Hulet et al. (8) used cushioning walls that created a slope between the bottom of the tank and its hard walls. Although this design greatly reduced the impact when the side surfaces were hit, it restricted water movement behind this angled curtain, so the medium became increasingly anoxic, and hydrogen sulfide built up. The new tank design circumvents the water quality problem. First, we are using a flow-through seawater system and no substrate. We improved water circulation by placing the cushioning curtains parallel to the tank walls and by pumping fresh seawater into the area between the curtains and the walls. Two airlift pumps were used, each working at 9.45 l/min (2.5 gal/minute); the pumps were placed near the curtains at opposite sides of the tank and moved water from behind the curtains to the central area. The volume of water behind the curtains was 176.4 liters, and with both pumps operating that entire volume could be exchanged approximately every 9.3 minutes. No significant difference in pH or in oxygen concentration was found between the water in the control tank and that in the center arena of the experimental tank, or in the area between the cushioning curtains and the walls of the experimental tank.

Two sequential trials were conducted. In each trial, 4 sexually mature cuttlefish (2 males and 2 females, all free of any body injury) were placed in each tank. Hence, the density in the experimental tank was slightly higher than in the control tank (0.54 vs. 0.69 [m.sup.2] per cuttlefish, respectively). The health of these adult animals was monitored throughout the trials.

Trial 1 lasted for 40 days. On day 11, one of the cuttlefish in the control tank developed PMTD. On day 17, a second cuttlefish in the control tank developed PMTD. None of the animals in the experimental tank showed any signs of PMTD, although two animals developed unrelated illnesses.

Trial 2 was conducted with four new healthy cuttlefish in each tank (2 males, 2 females). In the control tank, PMTD first occurred at day 7, and this animal died on day 11; thus animal density in this tank was lower during the remainder of the trial. By day 26, the three remaining animals in this tank showed PMTD; one died on day 42, one on day 49, and one is still alive at this writing (day 105). Once again, in contrast, none of the animals in the experimental tank developed PMTD. More importantly, the second trial is still in progress, and all four cuttlefish in the experimental tank are completely free of PMTD at day 105. Overall, for both trials, none of the 8 cuttlefish in the tank equipped with the cushioning sides exhibited PMTD, as compared with 6 out of 8 (75%) of the animals in the control tank ([[Chi].sup.2], P [less than] 0.014).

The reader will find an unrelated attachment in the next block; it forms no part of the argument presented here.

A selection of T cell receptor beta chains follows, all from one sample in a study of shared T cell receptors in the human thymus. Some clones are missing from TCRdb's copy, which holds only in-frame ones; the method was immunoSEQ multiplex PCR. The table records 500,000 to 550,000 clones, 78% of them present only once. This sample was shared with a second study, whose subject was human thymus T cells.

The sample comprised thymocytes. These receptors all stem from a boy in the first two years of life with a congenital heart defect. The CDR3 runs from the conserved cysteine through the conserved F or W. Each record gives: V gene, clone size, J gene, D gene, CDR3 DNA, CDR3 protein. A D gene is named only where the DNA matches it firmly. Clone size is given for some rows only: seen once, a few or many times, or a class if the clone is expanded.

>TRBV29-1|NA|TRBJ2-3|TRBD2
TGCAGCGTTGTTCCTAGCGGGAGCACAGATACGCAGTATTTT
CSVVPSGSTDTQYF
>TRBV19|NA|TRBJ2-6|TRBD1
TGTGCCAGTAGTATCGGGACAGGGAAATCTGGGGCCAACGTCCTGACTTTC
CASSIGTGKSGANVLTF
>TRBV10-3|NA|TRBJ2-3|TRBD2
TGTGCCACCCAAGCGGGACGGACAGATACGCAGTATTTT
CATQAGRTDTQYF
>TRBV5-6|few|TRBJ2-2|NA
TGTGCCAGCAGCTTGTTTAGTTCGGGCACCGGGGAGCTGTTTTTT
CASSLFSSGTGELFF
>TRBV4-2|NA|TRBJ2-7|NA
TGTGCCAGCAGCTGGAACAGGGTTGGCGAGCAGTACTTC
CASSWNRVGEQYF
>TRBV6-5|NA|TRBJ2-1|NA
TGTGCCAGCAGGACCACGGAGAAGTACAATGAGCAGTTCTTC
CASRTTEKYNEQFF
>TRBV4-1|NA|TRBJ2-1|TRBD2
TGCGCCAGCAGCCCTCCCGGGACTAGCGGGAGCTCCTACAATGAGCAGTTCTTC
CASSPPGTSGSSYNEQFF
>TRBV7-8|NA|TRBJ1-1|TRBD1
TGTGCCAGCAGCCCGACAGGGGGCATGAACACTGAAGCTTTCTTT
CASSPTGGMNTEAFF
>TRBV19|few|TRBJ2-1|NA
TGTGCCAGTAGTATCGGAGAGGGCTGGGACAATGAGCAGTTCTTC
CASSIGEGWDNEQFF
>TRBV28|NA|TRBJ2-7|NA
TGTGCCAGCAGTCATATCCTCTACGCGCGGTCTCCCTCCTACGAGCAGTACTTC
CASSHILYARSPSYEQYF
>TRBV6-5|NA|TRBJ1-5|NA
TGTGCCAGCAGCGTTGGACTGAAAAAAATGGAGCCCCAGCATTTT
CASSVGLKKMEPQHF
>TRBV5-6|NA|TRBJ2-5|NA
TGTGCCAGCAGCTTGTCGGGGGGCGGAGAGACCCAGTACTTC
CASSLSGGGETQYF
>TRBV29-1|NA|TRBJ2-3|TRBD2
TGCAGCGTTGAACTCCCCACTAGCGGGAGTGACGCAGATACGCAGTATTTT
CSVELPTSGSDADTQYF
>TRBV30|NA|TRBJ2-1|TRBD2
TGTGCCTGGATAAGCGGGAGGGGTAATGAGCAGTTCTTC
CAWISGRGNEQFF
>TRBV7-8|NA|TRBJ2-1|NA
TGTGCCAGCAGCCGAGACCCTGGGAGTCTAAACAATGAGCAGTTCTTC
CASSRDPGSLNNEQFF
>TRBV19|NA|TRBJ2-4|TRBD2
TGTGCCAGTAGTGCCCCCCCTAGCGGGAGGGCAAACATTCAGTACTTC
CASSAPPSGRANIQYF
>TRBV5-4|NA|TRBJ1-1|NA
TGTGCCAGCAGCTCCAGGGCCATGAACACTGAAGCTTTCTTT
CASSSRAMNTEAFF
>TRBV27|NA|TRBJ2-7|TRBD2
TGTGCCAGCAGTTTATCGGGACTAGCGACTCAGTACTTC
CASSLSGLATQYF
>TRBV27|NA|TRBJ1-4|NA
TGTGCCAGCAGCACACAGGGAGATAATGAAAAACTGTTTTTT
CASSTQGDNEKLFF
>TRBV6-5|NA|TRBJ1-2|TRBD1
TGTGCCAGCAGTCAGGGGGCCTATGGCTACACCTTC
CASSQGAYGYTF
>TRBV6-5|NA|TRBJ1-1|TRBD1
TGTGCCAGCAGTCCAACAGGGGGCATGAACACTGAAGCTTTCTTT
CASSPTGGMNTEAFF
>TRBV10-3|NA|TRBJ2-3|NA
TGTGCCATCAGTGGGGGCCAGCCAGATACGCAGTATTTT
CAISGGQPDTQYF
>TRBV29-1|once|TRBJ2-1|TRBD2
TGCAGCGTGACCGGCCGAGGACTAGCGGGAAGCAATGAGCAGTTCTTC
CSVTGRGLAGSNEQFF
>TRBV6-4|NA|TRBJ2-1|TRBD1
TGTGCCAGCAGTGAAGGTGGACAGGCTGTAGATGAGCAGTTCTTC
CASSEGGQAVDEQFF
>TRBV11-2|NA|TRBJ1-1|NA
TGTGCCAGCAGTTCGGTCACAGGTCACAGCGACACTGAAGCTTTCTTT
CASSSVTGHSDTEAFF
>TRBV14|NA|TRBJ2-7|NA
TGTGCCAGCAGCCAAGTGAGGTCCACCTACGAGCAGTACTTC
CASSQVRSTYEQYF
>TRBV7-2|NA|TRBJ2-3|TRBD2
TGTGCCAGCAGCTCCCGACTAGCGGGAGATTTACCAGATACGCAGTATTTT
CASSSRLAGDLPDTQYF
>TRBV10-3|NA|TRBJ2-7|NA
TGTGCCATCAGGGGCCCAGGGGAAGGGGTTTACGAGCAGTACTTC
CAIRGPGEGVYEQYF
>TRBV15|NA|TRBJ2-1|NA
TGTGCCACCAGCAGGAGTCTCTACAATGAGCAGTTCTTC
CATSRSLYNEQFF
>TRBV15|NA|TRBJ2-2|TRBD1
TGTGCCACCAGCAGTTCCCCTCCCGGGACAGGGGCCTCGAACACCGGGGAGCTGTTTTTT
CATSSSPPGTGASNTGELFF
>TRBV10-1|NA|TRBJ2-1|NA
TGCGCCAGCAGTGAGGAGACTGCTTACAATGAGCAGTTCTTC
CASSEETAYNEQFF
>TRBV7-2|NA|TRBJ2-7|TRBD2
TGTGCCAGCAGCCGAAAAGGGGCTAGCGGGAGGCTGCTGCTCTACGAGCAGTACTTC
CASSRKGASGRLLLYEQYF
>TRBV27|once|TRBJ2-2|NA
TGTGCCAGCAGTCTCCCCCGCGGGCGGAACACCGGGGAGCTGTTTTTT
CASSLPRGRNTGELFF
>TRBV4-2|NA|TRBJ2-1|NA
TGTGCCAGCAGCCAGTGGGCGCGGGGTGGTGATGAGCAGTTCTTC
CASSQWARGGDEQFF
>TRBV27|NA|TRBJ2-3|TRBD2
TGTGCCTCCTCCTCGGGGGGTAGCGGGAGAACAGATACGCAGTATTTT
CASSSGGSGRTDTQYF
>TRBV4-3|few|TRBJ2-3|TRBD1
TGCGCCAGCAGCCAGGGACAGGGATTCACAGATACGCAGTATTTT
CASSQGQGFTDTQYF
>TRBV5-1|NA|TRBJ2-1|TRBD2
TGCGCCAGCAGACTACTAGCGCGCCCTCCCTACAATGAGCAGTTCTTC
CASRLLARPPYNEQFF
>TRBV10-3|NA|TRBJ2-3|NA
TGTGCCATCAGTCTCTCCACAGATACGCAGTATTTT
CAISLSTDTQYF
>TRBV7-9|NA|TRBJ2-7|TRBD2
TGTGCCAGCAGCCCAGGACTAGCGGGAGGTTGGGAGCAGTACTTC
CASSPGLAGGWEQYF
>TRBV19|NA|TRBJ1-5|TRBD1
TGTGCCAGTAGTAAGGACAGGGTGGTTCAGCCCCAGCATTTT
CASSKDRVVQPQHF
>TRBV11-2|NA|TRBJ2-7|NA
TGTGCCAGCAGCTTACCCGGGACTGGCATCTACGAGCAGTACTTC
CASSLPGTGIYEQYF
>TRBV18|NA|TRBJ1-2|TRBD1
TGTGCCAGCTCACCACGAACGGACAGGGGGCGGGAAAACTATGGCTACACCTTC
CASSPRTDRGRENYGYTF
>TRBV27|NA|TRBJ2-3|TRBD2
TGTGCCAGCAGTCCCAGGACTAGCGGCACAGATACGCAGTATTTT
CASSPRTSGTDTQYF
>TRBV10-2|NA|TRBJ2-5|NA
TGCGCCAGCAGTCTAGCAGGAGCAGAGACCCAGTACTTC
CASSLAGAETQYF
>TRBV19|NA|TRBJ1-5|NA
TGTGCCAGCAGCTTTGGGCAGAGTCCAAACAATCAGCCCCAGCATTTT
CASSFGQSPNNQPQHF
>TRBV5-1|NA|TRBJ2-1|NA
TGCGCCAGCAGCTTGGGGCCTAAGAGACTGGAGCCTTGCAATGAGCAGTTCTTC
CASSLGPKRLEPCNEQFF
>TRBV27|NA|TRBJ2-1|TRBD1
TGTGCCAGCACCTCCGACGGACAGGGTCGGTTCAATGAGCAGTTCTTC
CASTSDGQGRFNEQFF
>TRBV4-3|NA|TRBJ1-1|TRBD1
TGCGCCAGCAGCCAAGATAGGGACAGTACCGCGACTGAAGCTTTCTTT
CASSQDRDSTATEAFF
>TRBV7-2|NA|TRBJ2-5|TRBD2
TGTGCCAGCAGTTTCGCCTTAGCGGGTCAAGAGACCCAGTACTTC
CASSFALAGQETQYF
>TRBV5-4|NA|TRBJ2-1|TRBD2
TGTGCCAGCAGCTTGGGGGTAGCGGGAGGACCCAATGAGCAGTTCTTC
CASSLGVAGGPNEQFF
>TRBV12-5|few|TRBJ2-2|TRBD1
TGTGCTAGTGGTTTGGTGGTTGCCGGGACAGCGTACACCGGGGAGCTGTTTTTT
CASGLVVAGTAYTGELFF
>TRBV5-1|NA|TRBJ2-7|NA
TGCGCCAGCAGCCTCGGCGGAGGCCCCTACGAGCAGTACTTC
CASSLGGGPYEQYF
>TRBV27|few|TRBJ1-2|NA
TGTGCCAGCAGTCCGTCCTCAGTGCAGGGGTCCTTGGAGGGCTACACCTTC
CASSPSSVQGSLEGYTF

The new tank design increases the maintenance effort in rearing the cuttlefish. Eight additional surfaces must be scrubbed as compared with traditional hard-sided holding tanks. Furthermore, the soft sides of the tank are more difficult to scrub than hard surfaces. Nevertheless, the efforts are worthwhile because cuttlefish nurtured through the life cycle in captivity have a relatively high value. Although our tank design did not reduce the number of social interactions among cuttlefish, which occur even at low densities (7), it reduced the resulting skin damage experienced by the animals, and thus increased their longevity.


We thank Geoff Till for help in culturing the animals, and Aaron Hoffman for animal observations. This study was partly supported by NSF Grant IBN 9729598.

Literature Cited

1. Schroeder, W. 1966. Sber. Ges. naturf. Freunde (N.F.) 6: 101-107.

2. Pascual, E. 1978. Invest. Pesq. 42(2): 421-442.

3. Forsythe, J. W., R. T. Hanlon, and R. DeRusha. 1991. Pp. 313-323 in The Cuttlefish, E. Boucaud-Camou, ed. Centre de publication de l'Universite de Caen, France.

4. Forsythe, J. W., R. H. DeRusha, and R. T. Hanlon. 1994. J. Zool. Lond. 233: 175-192.

5. Hanley, J. S., N. Shashar, R. Smolowitz, R. A. Bullis, W. N. Mebane, H. R. Gabr, and R. T. Hanlon. 1998. Biol. Bull. 195: 223-225.

6. Hanlon, R. T., and J. W. Forsythe. 1990. Pp. 23-46 in Diseases of Marine Animals. Vol. III: Cephalopoda to Urochordata, O. Kinne, ed. Biologische Anstalt Helgoland, Hamburg, Germany.

7. Boal, J. G., R. A. Hylton, S. A. Gonzalez, and R. T. Hanlon. 1999. Contemp. Top. Lab. Anim. Sci. 38: 49-55.

8. Hulet, W. H., M. R. Villoch, R. F. Hixon, and R. T. Hanlon. 1979. Lab. Anim. Sci. 29: 528-533.
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Author:Hanley, Janice S.; Shashar, Nadav; Smolowitz, Roxanna; Mebane, William; Hanlon, Roger T.
Publication:The Biological Bulletin
Geographic Code:1USA
Date:Oct 1, 1999